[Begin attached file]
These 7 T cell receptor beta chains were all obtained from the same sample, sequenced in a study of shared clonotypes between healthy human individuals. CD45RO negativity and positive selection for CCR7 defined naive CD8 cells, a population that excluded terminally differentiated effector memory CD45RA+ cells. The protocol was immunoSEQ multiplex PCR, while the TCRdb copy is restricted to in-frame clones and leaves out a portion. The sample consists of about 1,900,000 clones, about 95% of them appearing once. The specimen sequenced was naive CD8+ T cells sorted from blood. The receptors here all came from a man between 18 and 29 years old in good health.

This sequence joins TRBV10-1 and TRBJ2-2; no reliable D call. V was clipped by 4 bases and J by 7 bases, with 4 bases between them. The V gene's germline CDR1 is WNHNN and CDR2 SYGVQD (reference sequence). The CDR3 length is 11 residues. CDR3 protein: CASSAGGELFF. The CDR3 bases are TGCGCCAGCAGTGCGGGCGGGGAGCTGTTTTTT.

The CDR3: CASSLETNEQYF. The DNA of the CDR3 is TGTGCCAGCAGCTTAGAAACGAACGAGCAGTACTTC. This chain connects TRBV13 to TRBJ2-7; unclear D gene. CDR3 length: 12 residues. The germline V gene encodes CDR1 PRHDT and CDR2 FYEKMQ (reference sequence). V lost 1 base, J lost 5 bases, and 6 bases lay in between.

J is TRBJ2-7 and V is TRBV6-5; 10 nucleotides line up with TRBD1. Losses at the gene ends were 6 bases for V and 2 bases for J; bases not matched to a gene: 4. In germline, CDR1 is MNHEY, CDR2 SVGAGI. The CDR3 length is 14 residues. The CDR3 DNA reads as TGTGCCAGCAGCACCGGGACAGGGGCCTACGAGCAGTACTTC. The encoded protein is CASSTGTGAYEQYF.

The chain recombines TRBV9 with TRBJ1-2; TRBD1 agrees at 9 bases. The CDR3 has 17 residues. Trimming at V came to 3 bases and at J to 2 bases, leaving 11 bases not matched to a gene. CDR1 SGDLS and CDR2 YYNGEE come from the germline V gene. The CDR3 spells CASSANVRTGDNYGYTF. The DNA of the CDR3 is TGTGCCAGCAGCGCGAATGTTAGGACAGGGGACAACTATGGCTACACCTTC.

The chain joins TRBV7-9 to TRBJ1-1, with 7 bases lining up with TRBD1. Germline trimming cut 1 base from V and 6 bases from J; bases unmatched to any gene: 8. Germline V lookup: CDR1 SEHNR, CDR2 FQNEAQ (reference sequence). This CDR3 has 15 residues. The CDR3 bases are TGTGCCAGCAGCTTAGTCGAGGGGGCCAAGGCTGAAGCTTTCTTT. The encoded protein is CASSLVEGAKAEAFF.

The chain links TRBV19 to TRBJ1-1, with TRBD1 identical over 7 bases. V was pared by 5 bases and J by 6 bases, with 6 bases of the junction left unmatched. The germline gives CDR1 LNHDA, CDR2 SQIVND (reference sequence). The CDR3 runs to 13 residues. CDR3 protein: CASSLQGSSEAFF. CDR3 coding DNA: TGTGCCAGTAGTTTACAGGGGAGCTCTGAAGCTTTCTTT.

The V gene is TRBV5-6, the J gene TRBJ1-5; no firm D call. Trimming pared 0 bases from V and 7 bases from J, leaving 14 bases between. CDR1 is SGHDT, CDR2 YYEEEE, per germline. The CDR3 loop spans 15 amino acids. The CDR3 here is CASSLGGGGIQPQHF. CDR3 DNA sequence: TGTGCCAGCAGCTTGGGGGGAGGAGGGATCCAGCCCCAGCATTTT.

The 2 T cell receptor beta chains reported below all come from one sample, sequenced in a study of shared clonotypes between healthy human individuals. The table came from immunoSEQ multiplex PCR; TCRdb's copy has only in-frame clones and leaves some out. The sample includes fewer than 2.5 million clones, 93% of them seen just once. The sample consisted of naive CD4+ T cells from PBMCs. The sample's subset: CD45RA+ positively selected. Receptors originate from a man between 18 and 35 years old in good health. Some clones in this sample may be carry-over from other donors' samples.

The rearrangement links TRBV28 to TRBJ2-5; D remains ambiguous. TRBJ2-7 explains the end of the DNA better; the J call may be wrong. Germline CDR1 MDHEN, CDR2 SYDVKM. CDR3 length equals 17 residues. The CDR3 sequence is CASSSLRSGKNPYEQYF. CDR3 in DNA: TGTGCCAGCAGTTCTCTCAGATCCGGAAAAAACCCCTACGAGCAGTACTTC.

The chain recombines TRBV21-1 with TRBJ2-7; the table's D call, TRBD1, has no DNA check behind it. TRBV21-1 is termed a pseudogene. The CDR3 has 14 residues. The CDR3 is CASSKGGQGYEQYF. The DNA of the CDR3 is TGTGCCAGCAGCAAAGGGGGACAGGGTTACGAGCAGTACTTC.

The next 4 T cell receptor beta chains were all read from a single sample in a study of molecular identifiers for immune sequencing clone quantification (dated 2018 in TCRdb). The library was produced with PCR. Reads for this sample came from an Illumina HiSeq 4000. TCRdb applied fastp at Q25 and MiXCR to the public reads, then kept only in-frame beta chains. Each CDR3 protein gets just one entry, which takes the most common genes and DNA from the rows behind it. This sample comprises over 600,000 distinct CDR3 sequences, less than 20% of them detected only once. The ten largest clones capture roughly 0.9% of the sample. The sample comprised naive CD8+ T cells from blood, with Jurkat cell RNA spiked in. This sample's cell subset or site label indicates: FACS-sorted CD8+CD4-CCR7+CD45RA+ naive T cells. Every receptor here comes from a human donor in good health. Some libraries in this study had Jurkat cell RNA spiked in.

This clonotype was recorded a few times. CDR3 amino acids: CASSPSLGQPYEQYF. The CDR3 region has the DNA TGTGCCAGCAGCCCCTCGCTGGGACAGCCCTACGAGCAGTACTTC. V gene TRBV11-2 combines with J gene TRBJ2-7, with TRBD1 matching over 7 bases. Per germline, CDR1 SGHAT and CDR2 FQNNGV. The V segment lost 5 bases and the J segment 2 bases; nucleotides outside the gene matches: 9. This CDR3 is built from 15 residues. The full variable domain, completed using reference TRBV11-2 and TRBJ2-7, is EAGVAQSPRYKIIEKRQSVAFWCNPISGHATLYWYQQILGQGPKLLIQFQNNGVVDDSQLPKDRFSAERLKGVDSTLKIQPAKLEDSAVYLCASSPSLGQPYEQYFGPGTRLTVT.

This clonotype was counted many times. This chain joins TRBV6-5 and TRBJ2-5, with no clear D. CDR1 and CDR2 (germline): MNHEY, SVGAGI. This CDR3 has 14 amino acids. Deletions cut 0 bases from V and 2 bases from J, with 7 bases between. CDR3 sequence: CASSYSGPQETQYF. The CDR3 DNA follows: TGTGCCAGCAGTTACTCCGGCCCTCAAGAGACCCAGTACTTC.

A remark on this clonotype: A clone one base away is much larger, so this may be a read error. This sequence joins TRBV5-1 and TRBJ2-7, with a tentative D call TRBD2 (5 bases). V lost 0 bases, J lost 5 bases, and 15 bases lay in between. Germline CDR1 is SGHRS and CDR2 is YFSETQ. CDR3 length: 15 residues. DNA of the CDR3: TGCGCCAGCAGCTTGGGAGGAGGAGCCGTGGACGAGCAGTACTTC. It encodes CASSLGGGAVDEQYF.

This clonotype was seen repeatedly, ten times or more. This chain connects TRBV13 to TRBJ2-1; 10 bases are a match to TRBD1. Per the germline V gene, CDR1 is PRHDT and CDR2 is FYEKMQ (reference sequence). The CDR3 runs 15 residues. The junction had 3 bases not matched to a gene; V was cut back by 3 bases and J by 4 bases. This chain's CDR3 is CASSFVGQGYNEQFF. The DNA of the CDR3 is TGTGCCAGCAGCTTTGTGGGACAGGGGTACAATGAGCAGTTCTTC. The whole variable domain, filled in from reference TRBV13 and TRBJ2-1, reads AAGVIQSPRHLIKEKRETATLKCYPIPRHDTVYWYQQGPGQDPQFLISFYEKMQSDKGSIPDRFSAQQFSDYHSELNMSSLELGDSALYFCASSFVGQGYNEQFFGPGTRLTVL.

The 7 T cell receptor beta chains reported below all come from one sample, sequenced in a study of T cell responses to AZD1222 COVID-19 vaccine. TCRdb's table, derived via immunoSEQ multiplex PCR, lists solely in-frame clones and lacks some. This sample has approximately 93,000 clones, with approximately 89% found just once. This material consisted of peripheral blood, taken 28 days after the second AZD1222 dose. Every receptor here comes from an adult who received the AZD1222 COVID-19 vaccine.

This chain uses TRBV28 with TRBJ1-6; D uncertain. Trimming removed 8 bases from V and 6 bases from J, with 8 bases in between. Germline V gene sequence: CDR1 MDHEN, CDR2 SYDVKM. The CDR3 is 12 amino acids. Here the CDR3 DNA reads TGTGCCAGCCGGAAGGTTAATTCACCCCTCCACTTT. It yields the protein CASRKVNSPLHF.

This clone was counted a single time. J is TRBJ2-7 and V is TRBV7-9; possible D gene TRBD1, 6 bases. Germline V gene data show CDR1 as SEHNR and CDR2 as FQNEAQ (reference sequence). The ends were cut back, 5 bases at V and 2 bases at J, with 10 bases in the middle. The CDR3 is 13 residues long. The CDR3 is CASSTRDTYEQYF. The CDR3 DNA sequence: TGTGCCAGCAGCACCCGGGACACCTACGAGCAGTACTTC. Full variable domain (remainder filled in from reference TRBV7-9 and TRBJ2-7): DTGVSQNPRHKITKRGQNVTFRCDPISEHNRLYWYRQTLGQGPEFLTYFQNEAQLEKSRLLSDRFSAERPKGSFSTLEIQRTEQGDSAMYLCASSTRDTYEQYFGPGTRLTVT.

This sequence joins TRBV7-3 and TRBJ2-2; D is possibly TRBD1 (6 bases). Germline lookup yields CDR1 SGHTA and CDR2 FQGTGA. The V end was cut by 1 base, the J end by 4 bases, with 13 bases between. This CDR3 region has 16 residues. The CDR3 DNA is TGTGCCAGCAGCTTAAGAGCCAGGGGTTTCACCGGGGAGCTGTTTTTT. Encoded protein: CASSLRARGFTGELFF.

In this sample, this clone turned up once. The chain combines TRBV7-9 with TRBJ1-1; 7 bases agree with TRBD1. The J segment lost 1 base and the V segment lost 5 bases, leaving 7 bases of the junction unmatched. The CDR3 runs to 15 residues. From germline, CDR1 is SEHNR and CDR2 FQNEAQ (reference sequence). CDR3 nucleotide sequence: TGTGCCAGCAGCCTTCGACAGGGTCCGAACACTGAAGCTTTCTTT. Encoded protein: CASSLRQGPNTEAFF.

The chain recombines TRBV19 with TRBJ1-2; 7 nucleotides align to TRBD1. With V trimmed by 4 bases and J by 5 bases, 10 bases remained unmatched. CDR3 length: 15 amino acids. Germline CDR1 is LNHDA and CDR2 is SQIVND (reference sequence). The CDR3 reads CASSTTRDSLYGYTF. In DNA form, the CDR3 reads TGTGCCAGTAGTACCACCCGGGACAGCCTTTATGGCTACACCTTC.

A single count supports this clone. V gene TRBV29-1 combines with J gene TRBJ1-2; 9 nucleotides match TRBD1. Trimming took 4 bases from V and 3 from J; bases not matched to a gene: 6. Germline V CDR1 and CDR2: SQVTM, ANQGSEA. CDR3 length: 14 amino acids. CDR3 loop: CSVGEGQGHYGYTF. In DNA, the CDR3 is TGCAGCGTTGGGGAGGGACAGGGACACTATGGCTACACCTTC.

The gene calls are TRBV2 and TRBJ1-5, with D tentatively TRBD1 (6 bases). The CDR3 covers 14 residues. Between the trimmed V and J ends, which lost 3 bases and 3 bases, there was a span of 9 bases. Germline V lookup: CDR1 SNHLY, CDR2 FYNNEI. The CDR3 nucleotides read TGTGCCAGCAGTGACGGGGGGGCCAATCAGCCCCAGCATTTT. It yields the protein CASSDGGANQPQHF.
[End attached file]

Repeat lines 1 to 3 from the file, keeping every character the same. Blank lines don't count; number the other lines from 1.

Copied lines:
These 7 T cell receptor beta chains were all obtained from the same sample, sequenced in a study of shared clonotypes between healthy human individuals. CD45RO negativity and positive selection for CCR7 defined naive CD8 cells, a population that excluded terminally differentiated effector memory CD45RA+ cells. The protocol was immunoSEQ multiplex PCR, while the TCRdb copy is restricted to in-frame clones and leaves out a portion. The sample consists of about 1,900,000 clones, about 95% of them appearing once. The specimen sequenced was naive CD8+ T cells sorted from blood. The receptors here all came from a man between 18 and 29 years old in good health.

This sequence joins TRBV10-1 and TRBJ2-2; no reliable D call. V was clipped by 4 bases and J by 7 bases, with 4 bases between them. The V gene's germline CDR1 is WNHNN and CDR2 SYGVQD (reference sequence). The CDR3 length is 11 residues. CDR3 protein: CASSAGGELFF. The CDR3 bases are TGCGCCAGCAGTGCGGGCGGGGAGCTGTTTTTT.

The CDR3: CASSLETNEQYF. The DNA of the CDR3 is TGTGCCAGCAGCTTAGAAACGAACGAGCAGTACTTC. This chain connects TRBV13 to TRBJ2-7; unclear D gene. CDR3 length: 12 residues. The germline V gene encodes CDR1 PRHDT and CDR2 FYEKMQ (reference sequence). V lost 1 base, J lost 5 bases, and 6 bases lay in between.